What’s On Your Plate? Building Character: Lesson 2

In our last email, we addressed building relationships, because how we relate to one another matters. But how will we know if our efforts need an upgrade?

Are the culture (how we behave at school) and the climate (how your school feels) of our character building in line with our vision and our mission?

This is where data mining and feedback come in.

When we willingly take a look at what’s on our plate, we’re more likely to know what we’re missing for that balanced character diet.

Here are some things to consider:

Attendance: When a child isn’t in school, s/he can’t connect with the class family or learn the academic material covered that day. What percentage of children are at your school present and ready to learn every day? What are you doing to reach out to those who are absent? Does the teacher call home? Do the students write cards of cheer, telling the student that s/he is missed? Is there a designated Wellness Buddy who will take notes and help the absent child catch up upon their return? Taking a critical look at our attendance rates is key to knowing whether we’ve created a safe space where children feel loved enough to bloom and grow; practices like these can help to increase that attendance rate and keep it where you want it to be.

Discipline referrals: Track your discipline referrals over a three-to-five-year period; are they increasing or decreasing? Who are the children most often referred and for what type of infraction? Are they coming from certain teacher’s classrooms? What does your school have in place so that your students learn soft skills like how to apologize and forgive, to make things right, to restore what they’ve harmed in the class before they’re sent to the office? Finding the answers to these questions will help you understand what kind of additional skills and support that your teachers might need so that they’re able to facilitate conflict resolution within the class family and keep their students in the classroom as much as possible.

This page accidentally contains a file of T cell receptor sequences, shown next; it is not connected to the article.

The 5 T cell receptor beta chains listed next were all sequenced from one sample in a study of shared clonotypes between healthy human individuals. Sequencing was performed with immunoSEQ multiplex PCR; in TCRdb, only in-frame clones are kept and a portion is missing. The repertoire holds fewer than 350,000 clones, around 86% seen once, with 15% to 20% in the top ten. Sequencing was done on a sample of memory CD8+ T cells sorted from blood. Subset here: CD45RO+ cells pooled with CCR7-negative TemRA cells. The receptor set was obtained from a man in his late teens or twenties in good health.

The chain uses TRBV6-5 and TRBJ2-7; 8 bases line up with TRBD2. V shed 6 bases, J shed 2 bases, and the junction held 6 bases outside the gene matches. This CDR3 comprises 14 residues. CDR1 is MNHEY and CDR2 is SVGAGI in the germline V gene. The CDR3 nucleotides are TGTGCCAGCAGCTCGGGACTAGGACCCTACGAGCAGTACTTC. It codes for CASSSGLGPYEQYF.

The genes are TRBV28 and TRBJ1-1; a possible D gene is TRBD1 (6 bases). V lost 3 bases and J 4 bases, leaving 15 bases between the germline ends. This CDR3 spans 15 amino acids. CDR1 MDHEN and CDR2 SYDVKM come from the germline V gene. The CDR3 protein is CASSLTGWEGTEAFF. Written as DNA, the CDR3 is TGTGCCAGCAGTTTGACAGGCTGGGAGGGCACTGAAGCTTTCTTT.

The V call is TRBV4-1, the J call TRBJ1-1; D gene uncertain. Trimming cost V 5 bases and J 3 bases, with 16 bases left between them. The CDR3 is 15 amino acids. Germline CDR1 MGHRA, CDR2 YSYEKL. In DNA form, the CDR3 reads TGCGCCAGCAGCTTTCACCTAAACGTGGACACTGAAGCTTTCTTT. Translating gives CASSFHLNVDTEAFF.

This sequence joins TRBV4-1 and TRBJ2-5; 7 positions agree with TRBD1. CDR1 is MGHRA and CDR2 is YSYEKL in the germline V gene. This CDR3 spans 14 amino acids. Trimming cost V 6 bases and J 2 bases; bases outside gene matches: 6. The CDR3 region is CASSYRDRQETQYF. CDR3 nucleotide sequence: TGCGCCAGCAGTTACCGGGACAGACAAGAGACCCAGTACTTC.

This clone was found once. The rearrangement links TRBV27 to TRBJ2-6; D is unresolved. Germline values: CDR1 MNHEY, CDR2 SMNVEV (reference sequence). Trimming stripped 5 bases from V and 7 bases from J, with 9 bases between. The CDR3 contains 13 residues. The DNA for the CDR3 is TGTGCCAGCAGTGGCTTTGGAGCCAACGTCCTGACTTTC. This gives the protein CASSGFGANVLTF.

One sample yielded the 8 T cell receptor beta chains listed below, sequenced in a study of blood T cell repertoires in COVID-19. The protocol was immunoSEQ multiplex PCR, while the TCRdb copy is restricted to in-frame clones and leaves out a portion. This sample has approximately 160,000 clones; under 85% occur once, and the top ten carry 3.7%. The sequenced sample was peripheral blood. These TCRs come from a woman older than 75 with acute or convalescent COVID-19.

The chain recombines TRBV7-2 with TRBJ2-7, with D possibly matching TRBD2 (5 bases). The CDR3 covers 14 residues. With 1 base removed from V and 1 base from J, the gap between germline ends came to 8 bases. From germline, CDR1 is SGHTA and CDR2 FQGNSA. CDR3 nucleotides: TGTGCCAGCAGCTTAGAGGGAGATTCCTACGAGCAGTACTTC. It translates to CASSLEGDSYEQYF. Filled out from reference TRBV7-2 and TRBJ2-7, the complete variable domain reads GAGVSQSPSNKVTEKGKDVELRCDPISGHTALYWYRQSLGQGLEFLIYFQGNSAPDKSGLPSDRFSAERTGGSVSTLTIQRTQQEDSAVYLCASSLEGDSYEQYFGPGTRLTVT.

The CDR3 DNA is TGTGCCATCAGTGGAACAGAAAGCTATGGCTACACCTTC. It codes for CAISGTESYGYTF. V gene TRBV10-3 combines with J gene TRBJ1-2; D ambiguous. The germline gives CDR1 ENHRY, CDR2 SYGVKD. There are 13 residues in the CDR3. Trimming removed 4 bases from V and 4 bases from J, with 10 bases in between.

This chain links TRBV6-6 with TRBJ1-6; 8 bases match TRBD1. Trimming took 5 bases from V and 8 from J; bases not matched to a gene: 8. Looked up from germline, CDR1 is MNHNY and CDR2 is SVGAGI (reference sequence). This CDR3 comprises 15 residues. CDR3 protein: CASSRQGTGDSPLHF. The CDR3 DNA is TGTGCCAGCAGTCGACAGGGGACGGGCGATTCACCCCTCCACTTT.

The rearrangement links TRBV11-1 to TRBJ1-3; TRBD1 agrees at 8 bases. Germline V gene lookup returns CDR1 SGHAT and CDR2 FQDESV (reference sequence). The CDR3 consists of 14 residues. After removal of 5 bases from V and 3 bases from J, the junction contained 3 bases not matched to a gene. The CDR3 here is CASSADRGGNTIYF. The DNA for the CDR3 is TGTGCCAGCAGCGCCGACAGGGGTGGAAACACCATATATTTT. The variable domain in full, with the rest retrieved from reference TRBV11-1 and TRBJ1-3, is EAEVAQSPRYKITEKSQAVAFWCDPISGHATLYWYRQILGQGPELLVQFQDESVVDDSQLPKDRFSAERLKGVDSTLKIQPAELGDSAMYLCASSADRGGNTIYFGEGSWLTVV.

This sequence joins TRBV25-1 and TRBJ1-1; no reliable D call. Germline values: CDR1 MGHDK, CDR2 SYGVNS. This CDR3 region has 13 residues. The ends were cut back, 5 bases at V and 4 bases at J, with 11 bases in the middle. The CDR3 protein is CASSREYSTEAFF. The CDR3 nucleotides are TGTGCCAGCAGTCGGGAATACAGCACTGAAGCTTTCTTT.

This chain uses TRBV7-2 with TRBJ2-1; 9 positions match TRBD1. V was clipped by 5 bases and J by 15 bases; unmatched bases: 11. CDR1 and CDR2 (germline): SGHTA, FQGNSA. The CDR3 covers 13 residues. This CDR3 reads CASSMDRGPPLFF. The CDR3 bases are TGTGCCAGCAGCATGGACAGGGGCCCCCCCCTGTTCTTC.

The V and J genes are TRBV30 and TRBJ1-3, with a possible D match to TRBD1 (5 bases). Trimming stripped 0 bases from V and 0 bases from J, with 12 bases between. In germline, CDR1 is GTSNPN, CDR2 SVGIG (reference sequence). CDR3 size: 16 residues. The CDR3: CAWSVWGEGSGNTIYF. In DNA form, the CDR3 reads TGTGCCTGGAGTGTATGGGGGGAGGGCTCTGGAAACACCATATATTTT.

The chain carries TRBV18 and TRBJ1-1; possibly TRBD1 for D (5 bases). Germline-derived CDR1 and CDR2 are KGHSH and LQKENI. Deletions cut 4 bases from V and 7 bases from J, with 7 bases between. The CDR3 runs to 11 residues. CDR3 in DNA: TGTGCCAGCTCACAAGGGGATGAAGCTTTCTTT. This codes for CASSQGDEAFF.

Test scores: While a one-day snapshot is not the strongest indicator of the academic progress and success of a student or a teacher, it can help us to see gaps as we look at what’s working and what isn’t quite there yet. Use these scores to see where your campus needs to improve and grow as you work with intention toward hooking and engaging students with meaningful ways to master your material and meet state standards.

Surveys: A powerful way to gather feedback is to ask for it on a survey, not only from your students and staff members, but also from your caregivers and your community stakeholders. Giving everyone a voice will surely serve as a guide for what you might put on and take off of your plates as you strive to meet those recommended portions of social, emotional, physical, intellectual, and spiritual growth for a healthy whole-child balance. If there’s a risk of not getting paper surveys back, send out of a link by email blast to offer a digital option. Better yet, open up your Computer Lab or Chromebooks during Open House or an event like Book Fair and invite guests to complete the survey right there.